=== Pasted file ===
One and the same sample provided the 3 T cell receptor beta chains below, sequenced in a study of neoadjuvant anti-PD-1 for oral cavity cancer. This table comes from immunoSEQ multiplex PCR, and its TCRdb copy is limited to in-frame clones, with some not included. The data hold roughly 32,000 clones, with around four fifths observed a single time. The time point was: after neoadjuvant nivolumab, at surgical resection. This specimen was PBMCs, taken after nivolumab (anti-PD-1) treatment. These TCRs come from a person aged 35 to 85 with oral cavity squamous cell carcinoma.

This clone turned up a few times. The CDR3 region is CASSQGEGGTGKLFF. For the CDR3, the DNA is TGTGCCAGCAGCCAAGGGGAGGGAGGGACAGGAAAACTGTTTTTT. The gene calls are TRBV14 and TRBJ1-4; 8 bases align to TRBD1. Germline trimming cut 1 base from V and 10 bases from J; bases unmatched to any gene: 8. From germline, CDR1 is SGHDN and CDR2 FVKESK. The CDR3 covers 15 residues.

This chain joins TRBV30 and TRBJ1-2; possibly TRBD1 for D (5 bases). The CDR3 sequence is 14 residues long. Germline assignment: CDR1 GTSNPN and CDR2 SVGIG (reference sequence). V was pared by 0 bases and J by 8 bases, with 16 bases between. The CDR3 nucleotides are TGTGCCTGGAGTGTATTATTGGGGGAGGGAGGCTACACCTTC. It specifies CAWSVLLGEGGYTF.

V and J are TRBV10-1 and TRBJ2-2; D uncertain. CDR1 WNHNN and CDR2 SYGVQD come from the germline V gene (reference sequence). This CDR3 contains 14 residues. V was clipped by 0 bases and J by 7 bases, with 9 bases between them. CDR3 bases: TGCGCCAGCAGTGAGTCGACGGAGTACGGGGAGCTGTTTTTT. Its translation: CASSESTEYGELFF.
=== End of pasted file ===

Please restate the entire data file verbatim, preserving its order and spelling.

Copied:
One and the same sample provided the 3 T cell receptor beta chains below, sequenced in a study of neoadjuvant anti-PD-1 for oral cavity cancer. This table comes from immunoSEQ multiplex PCR, and its TCRdb copy is limited to in-frame clones, with some not included. The data hold roughly 32,000 clones, with around four fifths observed a single time. The time point was: after neoadjuvant nivolumab, at surgical resection. This specimen was PBMCs, taken after nivolumab (anti-PD-1) treatment. These TCRs come from a person aged 35 to 85 with oral cavity squamous cell carcinoma.

This clone turned up a few times. The CDR3 region is CASSQGEGGTGKLFF. For the CDR3, the DNA is TGTGCCAGCAGCCAAGGGGAGGGAGGGACAGGAAAACTGTTTTTT. The gene calls are TRBV14 and TRBJ1-4; 8 bases align to TRBD1. Germline trimming cut 1 base from V and 10 bases from J; bases unmatched to any gene: 8. From germline, CDR1 is SGHDN and CDR2 FVKESK. The CDR3 covers 15 residues.

This chain joins TRBV30 and TRBJ1-2; possibly TRBD1 for D (5 bases). The CDR3 sequence is 14 residues long. Germline assignment: CDR1 GTSNPN and CDR2 SVGIG (reference sequence). V was pared by 0 bases and J by 8 bases, with 16 bases between. The CDR3 nucleotides are TGTGCCTGGAGTGTATTATTGGGGGAGGGAGGCTACACCTTC. It specifies CAWSVLLGEGGYTF.

V and J are TRBV10-1 and TRBJ2-2; D uncertain. CDR1 WNHNN and CDR2 SYGVQD come from the germline V gene (reference sequence). This CDR3 contains 14 residues. V was clipped by 0 bases and J by 7 bases, with 9 bases between them. CDR3 bases: TGCGCCAGCAGTGAGTCGACGGAGTACGGGGAGCTGTTTTTT. Its translation: CASSESTEYGELFF.